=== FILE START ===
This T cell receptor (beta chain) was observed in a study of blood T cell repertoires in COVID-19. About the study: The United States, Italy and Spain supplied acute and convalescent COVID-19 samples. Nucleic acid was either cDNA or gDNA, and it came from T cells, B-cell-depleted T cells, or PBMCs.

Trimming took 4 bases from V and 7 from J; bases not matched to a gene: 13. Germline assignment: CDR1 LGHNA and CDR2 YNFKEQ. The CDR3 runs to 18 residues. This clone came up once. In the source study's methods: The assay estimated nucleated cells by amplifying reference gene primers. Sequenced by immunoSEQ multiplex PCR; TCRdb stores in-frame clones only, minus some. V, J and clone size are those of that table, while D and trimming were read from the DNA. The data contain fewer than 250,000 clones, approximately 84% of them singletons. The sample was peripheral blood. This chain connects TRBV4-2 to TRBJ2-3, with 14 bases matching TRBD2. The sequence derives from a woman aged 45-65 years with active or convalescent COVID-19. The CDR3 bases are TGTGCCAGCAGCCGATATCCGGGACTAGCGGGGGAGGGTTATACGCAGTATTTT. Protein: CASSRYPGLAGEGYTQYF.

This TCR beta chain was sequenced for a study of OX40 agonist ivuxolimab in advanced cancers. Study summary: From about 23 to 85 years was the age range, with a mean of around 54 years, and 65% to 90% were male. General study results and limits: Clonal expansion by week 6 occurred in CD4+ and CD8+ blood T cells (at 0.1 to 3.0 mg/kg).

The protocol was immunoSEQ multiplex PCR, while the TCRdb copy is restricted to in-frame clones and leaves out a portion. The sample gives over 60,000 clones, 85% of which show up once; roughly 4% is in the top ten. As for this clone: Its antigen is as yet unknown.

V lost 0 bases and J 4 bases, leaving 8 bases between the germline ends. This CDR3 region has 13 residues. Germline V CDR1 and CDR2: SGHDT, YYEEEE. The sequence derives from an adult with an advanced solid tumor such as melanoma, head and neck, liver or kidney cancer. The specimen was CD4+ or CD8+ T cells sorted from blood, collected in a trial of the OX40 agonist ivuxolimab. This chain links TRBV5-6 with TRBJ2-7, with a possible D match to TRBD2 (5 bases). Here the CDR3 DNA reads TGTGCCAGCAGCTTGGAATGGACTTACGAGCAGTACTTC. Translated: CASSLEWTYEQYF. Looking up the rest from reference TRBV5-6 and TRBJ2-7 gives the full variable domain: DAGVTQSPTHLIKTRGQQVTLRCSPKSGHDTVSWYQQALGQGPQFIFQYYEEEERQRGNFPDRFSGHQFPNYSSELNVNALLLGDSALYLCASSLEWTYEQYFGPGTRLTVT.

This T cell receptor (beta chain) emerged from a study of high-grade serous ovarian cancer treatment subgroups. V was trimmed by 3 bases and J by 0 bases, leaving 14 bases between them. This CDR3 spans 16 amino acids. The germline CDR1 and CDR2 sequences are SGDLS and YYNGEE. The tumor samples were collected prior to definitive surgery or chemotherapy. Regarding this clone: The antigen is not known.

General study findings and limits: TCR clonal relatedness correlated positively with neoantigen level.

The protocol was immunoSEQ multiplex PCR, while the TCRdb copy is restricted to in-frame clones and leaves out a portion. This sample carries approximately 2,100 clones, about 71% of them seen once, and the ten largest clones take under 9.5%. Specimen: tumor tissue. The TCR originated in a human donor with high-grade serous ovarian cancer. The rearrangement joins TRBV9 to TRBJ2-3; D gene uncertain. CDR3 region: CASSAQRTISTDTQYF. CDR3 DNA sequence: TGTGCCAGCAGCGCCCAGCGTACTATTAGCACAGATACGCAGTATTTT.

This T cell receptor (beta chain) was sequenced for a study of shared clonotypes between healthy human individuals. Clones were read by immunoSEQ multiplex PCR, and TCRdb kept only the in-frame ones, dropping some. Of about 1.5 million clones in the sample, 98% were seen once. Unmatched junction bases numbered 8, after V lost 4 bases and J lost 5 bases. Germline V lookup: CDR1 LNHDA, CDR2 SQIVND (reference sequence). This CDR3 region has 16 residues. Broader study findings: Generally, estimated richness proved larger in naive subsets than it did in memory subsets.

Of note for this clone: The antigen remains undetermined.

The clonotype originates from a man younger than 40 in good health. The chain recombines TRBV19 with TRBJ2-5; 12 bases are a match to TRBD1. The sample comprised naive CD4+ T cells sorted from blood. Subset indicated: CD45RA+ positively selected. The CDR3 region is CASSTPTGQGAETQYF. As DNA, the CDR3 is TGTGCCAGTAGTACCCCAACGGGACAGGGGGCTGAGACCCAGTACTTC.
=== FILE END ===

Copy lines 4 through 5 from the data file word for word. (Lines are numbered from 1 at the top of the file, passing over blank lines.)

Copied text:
The protocol was immunoSEQ multiplex PCR, while the TCRdb copy is restricted to in-frame clones and leaves out a portion. The sample gives over 60,000 clones, 85% of which show up once; roughly 4% is in the top ten. As for this clone: Its antigen is as yet unknown.

V lost 0 bases and J 4 bases, leaving 8 bases between the germline ends. This CDR3 region has 13 residues. Germline V CDR1 and CDR2: SGHDT, YYEEEE. The sequence derives from an adult with an advanced solid tumor such as melanoma, head and neck, liver or kidney cancer. The specimen was CD4+ or CD8+ T cells sorted from blood, collected in a trial of the OX40 agonist ivuxolimab. This chain links TRBV5-6 with TRBJ2-7, with a possible D match to TRBD2 (5 bases). Here the CDR3 DNA reads TGTGCCAGCAGCTTGGAATGGACTTACGAGCAGTACTTC. Translated: CASSLEWTYEQYF. Looking up the rest from reference TRBV5-6 and TRBJ2-7 gives the full variable domain: DAGVTQSPTHLIKTRGQQVTLRCSPKSGHDTVSWYQQALGQGPQFIFQYYEEEERQRGNFPDRFSGHQFPNYSSELNVNALLLGDSALYLCASSLEWTYEQYFGPGTRLTVT.